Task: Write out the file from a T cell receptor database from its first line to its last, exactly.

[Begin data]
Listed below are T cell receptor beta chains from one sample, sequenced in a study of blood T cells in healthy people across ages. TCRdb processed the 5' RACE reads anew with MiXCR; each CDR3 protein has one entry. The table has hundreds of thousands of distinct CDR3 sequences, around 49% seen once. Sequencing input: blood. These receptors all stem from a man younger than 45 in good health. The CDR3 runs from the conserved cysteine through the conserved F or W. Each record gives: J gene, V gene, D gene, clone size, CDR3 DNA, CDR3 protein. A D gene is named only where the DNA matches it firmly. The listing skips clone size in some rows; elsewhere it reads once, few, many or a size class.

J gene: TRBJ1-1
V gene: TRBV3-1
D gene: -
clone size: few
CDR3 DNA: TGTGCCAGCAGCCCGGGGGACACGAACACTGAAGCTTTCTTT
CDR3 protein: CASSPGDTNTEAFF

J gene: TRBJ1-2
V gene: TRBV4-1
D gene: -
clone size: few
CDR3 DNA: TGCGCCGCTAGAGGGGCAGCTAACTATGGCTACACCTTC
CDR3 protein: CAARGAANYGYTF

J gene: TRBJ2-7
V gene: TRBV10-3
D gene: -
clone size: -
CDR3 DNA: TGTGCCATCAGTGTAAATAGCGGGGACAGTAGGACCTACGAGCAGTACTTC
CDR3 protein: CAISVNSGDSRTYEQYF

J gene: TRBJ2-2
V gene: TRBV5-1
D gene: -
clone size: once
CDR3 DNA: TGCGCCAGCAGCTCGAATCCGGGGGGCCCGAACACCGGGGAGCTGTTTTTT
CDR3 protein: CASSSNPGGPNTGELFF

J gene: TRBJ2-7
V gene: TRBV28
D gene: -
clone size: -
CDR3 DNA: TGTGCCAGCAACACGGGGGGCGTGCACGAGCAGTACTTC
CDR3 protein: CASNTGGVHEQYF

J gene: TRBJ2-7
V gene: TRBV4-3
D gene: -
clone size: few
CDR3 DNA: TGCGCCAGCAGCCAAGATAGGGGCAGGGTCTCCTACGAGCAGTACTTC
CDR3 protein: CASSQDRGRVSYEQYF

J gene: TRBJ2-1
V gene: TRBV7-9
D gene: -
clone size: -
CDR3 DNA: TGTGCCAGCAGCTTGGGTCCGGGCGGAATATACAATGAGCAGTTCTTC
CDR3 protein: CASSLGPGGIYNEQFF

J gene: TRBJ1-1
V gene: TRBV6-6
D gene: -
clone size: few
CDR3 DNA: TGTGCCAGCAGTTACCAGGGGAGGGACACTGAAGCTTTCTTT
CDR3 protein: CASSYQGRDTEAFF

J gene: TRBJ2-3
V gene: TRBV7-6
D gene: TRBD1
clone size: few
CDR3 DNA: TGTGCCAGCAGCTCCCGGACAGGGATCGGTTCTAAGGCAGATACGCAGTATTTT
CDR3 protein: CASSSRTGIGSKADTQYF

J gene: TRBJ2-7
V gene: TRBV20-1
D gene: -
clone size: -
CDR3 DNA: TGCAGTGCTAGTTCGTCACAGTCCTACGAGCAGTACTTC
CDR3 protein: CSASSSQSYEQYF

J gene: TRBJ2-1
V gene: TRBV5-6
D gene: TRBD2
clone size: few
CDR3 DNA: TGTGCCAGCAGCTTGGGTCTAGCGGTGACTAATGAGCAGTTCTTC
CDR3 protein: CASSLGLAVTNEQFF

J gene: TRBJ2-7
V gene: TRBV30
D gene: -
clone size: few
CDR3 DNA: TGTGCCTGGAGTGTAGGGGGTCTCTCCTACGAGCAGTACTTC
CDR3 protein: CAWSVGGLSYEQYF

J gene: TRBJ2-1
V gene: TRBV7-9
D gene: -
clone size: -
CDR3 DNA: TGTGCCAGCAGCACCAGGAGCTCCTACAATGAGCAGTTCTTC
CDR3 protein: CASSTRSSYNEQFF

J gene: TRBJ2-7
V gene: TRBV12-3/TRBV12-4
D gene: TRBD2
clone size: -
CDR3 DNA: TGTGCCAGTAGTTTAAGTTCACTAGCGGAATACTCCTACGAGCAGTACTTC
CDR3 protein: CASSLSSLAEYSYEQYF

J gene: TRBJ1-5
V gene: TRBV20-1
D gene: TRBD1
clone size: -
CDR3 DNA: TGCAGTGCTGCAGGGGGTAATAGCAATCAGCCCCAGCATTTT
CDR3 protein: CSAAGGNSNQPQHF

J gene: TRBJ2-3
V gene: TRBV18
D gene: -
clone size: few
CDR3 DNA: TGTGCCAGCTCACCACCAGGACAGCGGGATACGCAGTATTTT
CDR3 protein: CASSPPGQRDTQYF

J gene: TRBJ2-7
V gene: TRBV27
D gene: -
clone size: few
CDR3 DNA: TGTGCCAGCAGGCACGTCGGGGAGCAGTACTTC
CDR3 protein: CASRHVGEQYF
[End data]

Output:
Listed below are T cell receptor beta chains from one sample, sequenced in a study of blood T cells in healthy people across ages. TCRdb processed the 5' RACE reads anew with MiXCR; each CDR3 protein has one entry. The table has hundreds of thousands of distinct CDR3 sequences, around 49% seen once. Sequencing input: blood. These receptors all stem from a man younger than 45 in good health. The CDR3 runs from the conserved cysteine through the conserved F or W. Each record gives: J gene, V gene, D gene, clone size, CDR3 DNA, CDR3 protein. A D gene is named only where the DNA matches it firmly. The listing skips clone size in some rows; elsewhere it reads once, few, many or a size class.

J gene: TRBJ1-1
V gene: TRBV3-1
D gene: -
clone size: few
CDR3 DNA: TGTGCCAGCAGCCCGGGGGACACGAACACTGAAGCTTTCTTT
CDR3 protein: CASSPGDTNTEAFF

J gene: TRBJ1-2
V gene: TRBV4-1
D gene: -
clone size: few
CDR3 DNA: TGCGCCGCTAGAGGGGCAGCTAACTATGGCTACACCTTC
CDR3 protein: CAARGAANYGYTF

J gene: TRBJ2-7
V gene: TRBV10-3
D gene: -
clone size: -
CDR3 DNA: TGTGCCATCAGTGTAAATAGCGGGGACAGTAGGACCTACGAGCAGTACTTC
CDR3 protein: CAISVNSGDSRTYEQYF

J gene: TRBJ2-2
V gene: TRBV5-1
D gene: -
clone size: once
CDR3 DNA: TGCGCCAGCAGCTCGAATCCGGGGGGCCCGAACACCGGGGAGCTGTTTTTT
CDR3 protein: CASSSNPGGPNTGELFF

J gene: TRBJ2-7
V gene: TRBV28
D gene: -
clone size: -
CDR3 DNA: TGTGCCAGCAACACGGGGGGCGTGCACGAGCAGTACTTC
CDR3 protein: CASNTGGVHEQYF

J gene: TRBJ2-7
V gene: TRBV4-3
D gene: -
clone size: few
CDR3 DNA: TGCGCCAGCAGCCAAGATAGGGGCAGGGTCTCCTACGAGCAGTACTTC
CDR3 protein: CASSQDRGRVSYEQYF

J gene: TRBJ2-1
V gene: TRBV7-9
D gene: -
clone size: -
CDR3 DNA: TGTGCCAGCAGCTTGGGTCCGGGCGGAATATACAATGAGCAGTTCTTC
CDR3 protein: CASSLGPGGIYNEQFF

J gene: TRBJ1-1
V gene: TRBV6-6
D gene: -
clone size: few
CDR3 DNA: TGTGCCAGCAGTTACCAGGGGAGGGACACTGAAGCTTTCTTT
CDR3 protein: CASSYQGRDTEAFF

J gene: TRBJ2-3
V gene: TRBV7-6
D gene: TRBD1
clone size: few
CDR3 DNA: TGTGCCAGCAGCTCCCGGACAGGGATCGGTTCTAAGGCAGATACGCAGTATTTT
CDR3 protein: CASSSRTGIGSKADTQYF

J gene: TRBJ2-7
V gene: TRBV20-1
D gene: -
clone size: -
CDR3 DNA: TGCAGTGCTAGTTCGTCACAGTCCTACGAGCAGTACTTC
CDR3 protein: CSASSSQSYEQYF

J gene: TRBJ2-1
V gene: TRBV5-6
D gene: TRBD2
clone size: few
CDR3 DNA: TGTGCCAGCAGCTTGGGTCTAGCGGTGACTAATGAGCAGTTCTTC
CDR3 protein: CASSLGLAVTNEQFF

J gene: TRBJ2-7
V gene: TRBV30
D gene: -
clone size: few
CDR3 DNA: TGTGCCTGGAGTGTAGGGGGTCTCTCCTACGAGCAGTACTTC
CDR3 protein: CAWSVGGLSYEQYF

J gene: TRBJ2-1
V gene: TRBV7-9
D gene: -
clone size: -
CDR3 DNA: TGTGCCAGCAGCACCAGGAGCTCCTACAATGAGCAGTTCTTC
CDR3 protein: CASSTRSSYNEQFF

J gene: TRBJ2-7
V gene: TRBV12-3/TRBV12-4
D gene: TRBD2
clone size: -
CDR3 DNA: TGTGCCAGTAGTTTAAGTTCACTAGCGGAATACTCCTACGAGCAGTACTTC
CDR3 protein: CASSLSSLAEYSYEQYF

J gene: TRBJ1-5
V gene: TRBV20-1
D gene: TRBD1
clone size: -
CDR3 DNA: TGCAGTGCTGCAGGGGGTAATAGCAATCAGCCCCAGCATTTT
CDR3 protein: CSAAGGNSNQPQHF

J gene: TRBJ2-3
V gene: TRBV18
D gene: -
clone size: few
CDR3 DNA: TGTGCCAGCTCACCACCAGGACAGCGGGATACGCAGTATTTT
CDR3 protein: CASSPPGQRDTQYF

J gene: TRBJ2-7
V gene: TRBV27
D gene: -
clone size: few
CDR3 DNA: TGTGCCAGCAGGCACGTCGGGGAGCAGTACTTC
CDR3 protein: CASRHVGEQYF